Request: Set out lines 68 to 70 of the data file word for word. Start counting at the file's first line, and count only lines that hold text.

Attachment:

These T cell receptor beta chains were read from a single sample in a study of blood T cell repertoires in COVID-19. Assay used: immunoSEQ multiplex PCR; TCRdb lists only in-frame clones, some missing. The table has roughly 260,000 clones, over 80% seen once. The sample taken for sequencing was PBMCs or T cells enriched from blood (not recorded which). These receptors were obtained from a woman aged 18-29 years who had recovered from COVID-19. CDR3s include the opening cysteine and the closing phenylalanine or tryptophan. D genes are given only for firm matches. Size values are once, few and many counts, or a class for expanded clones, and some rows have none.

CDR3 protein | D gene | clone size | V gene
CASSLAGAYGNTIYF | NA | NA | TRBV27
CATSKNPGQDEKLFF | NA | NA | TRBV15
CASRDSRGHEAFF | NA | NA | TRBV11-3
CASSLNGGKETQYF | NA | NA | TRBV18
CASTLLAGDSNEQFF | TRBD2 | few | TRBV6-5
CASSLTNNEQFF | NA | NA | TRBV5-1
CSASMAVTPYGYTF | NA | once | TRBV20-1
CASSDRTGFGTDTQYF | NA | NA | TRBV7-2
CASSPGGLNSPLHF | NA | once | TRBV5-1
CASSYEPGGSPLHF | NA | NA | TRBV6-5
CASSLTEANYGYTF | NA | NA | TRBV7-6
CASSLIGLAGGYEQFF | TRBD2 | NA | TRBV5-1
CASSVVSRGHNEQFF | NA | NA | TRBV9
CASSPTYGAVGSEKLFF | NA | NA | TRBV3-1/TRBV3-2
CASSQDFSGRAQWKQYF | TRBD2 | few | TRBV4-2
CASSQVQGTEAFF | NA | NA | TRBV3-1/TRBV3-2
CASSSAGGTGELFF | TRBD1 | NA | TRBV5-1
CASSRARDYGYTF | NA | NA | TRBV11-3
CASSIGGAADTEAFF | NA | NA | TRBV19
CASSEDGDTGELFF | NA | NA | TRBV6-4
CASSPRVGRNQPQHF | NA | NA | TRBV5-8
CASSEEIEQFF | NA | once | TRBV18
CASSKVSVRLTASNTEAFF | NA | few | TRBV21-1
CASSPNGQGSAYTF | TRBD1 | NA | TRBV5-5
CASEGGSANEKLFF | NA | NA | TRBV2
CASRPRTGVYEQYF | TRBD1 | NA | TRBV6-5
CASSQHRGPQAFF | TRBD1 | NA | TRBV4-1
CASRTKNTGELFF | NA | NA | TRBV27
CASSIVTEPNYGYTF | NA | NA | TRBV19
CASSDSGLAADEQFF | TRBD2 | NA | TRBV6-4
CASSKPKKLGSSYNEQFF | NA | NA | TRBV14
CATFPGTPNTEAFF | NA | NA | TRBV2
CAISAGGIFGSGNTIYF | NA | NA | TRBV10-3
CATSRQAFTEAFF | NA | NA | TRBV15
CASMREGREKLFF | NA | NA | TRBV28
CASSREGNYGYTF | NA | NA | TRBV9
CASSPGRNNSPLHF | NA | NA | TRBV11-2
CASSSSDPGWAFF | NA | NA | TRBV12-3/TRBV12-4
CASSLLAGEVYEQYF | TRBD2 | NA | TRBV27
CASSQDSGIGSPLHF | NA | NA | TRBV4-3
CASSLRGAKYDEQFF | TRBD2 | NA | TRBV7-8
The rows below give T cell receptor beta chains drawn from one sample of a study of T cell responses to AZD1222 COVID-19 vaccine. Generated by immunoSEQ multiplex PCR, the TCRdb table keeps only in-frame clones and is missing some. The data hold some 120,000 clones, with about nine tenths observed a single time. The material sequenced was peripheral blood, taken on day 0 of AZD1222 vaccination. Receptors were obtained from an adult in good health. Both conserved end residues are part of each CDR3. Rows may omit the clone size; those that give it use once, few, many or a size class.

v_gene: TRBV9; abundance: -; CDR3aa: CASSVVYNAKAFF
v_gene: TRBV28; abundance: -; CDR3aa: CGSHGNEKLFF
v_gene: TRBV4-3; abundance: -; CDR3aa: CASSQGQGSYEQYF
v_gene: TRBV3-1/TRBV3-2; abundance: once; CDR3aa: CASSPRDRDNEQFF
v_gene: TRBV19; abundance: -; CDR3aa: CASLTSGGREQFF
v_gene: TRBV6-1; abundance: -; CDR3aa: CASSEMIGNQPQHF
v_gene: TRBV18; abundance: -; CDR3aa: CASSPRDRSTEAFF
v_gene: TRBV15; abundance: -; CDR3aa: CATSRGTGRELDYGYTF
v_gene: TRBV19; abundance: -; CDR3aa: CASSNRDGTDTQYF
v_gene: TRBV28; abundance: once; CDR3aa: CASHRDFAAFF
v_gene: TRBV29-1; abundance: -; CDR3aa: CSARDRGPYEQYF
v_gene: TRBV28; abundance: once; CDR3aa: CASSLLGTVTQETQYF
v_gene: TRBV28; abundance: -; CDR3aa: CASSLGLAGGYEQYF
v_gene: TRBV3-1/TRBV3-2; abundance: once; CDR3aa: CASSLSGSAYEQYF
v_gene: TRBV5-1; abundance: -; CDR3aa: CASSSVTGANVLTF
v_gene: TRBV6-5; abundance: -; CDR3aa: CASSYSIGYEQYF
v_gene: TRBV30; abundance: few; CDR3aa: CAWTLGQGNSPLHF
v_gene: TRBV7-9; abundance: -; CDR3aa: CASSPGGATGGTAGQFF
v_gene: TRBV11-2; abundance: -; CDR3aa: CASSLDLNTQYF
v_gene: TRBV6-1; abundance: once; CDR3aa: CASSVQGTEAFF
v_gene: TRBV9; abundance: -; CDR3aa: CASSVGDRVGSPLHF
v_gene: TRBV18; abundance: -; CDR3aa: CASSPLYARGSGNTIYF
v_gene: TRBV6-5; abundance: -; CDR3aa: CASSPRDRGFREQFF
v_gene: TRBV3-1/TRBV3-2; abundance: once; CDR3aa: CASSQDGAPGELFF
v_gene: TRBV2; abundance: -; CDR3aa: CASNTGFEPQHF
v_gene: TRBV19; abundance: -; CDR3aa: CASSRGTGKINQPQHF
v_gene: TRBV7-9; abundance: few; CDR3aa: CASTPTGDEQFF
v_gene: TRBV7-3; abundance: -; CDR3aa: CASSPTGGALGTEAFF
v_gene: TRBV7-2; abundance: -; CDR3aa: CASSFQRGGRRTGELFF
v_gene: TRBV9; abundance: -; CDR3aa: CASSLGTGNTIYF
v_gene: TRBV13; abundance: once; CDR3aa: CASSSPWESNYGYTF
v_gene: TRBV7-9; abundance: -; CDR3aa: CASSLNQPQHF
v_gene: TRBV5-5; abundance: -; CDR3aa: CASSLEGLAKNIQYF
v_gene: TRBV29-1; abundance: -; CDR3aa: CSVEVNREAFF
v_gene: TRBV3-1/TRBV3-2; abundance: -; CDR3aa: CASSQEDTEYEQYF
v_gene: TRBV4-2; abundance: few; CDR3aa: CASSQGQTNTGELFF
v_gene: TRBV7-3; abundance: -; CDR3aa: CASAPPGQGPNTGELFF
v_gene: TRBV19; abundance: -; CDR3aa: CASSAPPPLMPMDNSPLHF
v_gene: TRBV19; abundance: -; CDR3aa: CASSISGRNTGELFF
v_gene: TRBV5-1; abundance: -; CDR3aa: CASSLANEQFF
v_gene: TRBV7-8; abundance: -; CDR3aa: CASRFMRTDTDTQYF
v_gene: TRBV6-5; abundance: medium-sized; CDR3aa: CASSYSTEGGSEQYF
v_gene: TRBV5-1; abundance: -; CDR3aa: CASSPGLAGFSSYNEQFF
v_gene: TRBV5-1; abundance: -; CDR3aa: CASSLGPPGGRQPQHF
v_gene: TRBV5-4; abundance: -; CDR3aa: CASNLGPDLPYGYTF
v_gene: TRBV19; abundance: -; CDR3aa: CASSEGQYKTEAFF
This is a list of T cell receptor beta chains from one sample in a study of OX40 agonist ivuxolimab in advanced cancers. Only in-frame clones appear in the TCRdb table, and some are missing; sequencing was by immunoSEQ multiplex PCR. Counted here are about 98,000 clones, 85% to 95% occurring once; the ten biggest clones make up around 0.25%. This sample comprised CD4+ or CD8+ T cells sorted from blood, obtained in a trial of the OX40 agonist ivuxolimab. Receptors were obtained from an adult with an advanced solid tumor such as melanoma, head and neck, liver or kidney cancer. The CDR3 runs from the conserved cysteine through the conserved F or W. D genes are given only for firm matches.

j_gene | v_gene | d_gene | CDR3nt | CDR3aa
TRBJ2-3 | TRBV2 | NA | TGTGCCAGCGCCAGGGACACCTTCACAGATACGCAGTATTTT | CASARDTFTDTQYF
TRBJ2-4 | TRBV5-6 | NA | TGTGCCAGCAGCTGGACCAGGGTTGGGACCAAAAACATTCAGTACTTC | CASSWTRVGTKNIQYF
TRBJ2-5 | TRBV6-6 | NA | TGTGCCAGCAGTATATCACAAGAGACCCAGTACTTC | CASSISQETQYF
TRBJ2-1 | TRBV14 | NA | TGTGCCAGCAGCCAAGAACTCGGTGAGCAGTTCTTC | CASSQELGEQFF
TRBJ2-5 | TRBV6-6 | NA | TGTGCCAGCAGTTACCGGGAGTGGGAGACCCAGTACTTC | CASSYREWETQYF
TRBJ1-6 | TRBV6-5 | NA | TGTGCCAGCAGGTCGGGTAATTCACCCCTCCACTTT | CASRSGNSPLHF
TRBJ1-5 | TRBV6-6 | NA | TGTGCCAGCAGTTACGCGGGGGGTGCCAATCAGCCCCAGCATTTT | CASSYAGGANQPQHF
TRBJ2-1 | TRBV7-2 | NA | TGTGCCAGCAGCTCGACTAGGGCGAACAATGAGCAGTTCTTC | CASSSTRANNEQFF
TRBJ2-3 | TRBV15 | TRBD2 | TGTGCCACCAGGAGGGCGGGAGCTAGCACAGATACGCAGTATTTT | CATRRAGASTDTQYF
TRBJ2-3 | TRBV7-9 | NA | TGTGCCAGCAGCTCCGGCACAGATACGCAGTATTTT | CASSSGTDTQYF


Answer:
v_gene: TRBV3-1/TRBV3-2; abundance: once; CDR3aa: CASSQDGAPGELFF
v_gene: TRBV2; abundance: -; CDR3aa: CASNTGFEPQHF
v_gene: TRBV19; abundance: -; CDR3aa: CASSRGTGKINQPQHF